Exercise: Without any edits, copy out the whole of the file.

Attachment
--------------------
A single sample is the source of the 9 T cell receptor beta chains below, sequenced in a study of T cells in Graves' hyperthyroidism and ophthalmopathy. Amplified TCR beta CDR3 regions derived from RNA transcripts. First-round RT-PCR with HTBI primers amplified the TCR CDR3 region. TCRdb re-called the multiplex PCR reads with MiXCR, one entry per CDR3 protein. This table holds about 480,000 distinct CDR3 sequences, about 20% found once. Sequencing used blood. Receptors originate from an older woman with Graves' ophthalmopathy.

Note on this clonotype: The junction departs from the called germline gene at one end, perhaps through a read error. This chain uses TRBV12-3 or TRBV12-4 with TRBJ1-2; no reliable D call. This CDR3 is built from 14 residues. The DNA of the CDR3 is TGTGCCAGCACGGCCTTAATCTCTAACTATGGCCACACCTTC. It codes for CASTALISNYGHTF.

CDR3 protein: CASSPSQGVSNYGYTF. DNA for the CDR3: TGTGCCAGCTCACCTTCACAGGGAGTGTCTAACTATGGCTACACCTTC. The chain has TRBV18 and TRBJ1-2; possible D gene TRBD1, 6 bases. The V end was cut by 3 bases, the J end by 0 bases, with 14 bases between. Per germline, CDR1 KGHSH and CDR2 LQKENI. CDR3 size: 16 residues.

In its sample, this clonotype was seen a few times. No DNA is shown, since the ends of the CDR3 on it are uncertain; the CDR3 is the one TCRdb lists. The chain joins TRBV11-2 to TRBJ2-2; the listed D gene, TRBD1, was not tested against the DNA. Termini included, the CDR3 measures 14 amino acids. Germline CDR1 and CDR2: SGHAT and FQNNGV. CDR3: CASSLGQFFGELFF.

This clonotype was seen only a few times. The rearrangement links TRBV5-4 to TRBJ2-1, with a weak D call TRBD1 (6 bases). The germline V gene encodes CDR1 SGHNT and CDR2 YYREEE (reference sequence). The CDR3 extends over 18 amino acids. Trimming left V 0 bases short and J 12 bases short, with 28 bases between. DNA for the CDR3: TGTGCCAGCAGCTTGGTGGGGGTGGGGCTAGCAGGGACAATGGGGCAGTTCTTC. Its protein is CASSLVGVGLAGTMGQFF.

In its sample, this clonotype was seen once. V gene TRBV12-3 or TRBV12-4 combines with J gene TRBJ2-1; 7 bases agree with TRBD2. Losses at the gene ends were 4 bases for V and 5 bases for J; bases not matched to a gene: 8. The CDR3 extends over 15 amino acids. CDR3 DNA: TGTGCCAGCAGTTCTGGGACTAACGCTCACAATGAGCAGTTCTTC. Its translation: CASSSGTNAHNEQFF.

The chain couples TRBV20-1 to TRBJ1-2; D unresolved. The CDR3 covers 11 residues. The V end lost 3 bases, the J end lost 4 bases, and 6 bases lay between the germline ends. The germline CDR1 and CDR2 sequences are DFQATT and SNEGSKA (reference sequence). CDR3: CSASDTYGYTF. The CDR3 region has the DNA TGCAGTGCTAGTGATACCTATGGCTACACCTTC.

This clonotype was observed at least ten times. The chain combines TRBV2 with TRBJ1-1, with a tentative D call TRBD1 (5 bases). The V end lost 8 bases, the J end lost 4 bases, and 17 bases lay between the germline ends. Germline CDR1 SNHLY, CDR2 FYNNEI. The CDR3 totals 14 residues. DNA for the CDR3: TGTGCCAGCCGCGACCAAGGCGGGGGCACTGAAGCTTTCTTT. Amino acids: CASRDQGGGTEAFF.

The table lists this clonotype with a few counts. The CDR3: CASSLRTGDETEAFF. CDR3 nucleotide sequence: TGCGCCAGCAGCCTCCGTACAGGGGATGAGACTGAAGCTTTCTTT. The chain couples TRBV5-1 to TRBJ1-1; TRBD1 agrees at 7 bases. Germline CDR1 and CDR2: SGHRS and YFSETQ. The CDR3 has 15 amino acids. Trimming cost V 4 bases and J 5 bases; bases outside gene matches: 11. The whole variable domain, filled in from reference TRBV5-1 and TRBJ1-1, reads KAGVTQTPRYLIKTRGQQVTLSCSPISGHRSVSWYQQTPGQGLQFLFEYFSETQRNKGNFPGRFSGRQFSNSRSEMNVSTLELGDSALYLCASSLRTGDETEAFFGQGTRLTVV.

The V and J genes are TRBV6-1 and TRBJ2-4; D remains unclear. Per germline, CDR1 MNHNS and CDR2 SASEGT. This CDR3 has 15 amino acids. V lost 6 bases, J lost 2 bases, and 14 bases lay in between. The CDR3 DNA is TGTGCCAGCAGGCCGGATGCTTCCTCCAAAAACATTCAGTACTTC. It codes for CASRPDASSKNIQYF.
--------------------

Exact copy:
A single sample is the source of the 9 T cell receptor beta chains below, sequenced in a study of T cells in Graves' hyperthyroidism and ophthalmopathy. Amplified TCR beta CDR3 regions derived from RNA transcripts. First-round RT-PCR with HTBI primers amplified the TCR CDR3 region. TCRdb re-called the multiplex PCR reads with MiXCR, one entry per CDR3 protein. This table holds about 480,000 distinct CDR3 sequences, about 20% found once. Sequencing used blood. Receptors originate from an older woman with Graves' ophthalmopathy.

Note on this clonotype: The junction departs from the called germline gene at one end, perhaps through a read error. This chain uses TRBV12-3 or TRBV12-4 with TRBJ1-2; no reliable D call. This CDR3 is built from 14 residues. The DNA of the CDR3 is TGTGCCAGCACGGCCTTAATCTCTAACTATGGCCACACCTTC. It codes for CASTALISNYGHTF.

CDR3 protein: CASSPSQGVSNYGYTF. DNA for the CDR3: TGTGCCAGCTCACCTTCACAGGGAGTGTCTAACTATGGCTACACCTTC. The chain has TRBV18 and TRBJ1-2; possible D gene TRBD1, 6 bases. The V end was cut by 3 bases, the J end by 0 bases, with 14 bases between. Per germline, CDR1 KGHSH and CDR2 LQKENI. CDR3 size: 16 residues.

In its sample, this clonotype was seen a few times. No DNA is shown, since the ends of the CDR3 on it are uncertain; the CDR3 is the one TCRdb lists. The chain joins TRBV11-2 to TRBJ2-2; the listed D gene, TRBD1, was not tested against the DNA. Termini included, the CDR3 measures 14 amino acids. Germline CDR1 and CDR2: SGHAT and FQNNGV. CDR3: CASSLGQFFGELFF.

This clonotype was seen only a few times. The rearrangement links TRBV5-4 to TRBJ2-1, with a weak D call TRBD1 (6 bases). The germline V gene encodes CDR1 SGHNT and CDR2 YYREEE (reference sequence). The CDR3 extends over 18 amino acids. Trimming left V 0 bases short and J 12 bases short, with 28 bases between. DNA for the CDR3: TGTGCCAGCAGCTTGGTGGGGGTGGGGCTAGCAGGGACAATGGGGCAGTTCTTC. Its protein is CASSLVGVGLAGTMGQFF.

In its sample, this clonotype was seen once. V gene TRBV12-3 or TRBV12-4 combines with J gene TRBJ2-1; 7 bases agree with TRBD2. Losses at the gene ends were 4 bases for V and 5 bases for J; bases not matched to a gene: 8. The CDR3 extends over 15 amino acids. CDR3 DNA: TGTGCCAGCAGTTCTGGGACTAACGCTCACAATGAGCAGTTCTTC. Its translation: CASSSGTNAHNEQFF.

The chain couples TRBV20-1 to TRBJ1-2; D unresolved. The CDR3 covers 11 residues. The V end lost 3 bases, the J end lost 4 bases, and 6 bases lay between the germline ends. The germline CDR1 and CDR2 sequences are DFQATT and SNEGSKA (reference sequence). CDR3: CSASDTYGYTF. The CDR3 region has the DNA TGCAGTGCTAGTGATACCTATGGCTACACCTTC.

This clonotype was observed at least ten times. The chain combines TRBV2 with TRBJ1-1, with a tentative D call TRBD1 (5 bases). The V end lost 8 bases, the J end lost 4 bases, and 17 bases lay between the germline ends. Germline CDR1 SNHLY, CDR2 FYNNEI. The CDR3 totals 14 residues. DNA for the CDR3: TGTGCCAGCCGCGACCAAGGCGGGGGCACTGAAGCTTTCTTT. Amino acids: CASRDQGGGTEAFF.

The table lists this clonotype with a few counts. The CDR3: CASSLRTGDETEAFF. CDR3 nucleotide sequence: TGCGCCAGCAGCCTCCGTACAGGGGATGAGACTGAAGCTTTCTTT. The chain couples TRBV5-1 to TRBJ1-1; TRBD1 agrees at 7 bases. Germline CDR1 and CDR2: SGHRS and YFSETQ. The CDR3 has 15 amino acids. Trimming cost V 4 bases and J 5 bases; bases outside gene matches: 11. The whole variable domain, filled in from reference TRBV5-1 and TRBJ1-1, reads KAGVTQTPRYLIKTRGQQVTLSCSPISGHRSVSWYQQTPGQGLQFLFEYFSETQRNKGNFPGRFSGRQFSNSRSEMNVSTLELGDSALYLCASSLRTGDETEAFFGQGTRLTVV.

The V and J genes are TRBV6-1 and TRBJ2-4; D remains unclear. Per germline, CDR1 MNHNS and CDR2 SASEGT. This CDR3 has 15 amino acids. V lost 6 bases, J lost 2 bases, and 14 bases lay in between. The CDR3 DNA is TGTGCCAGCAGGCCGGATGCTTCCTCCAAAAACATTCAGTACTTC. It codes for CASRPDASSKNIQYF.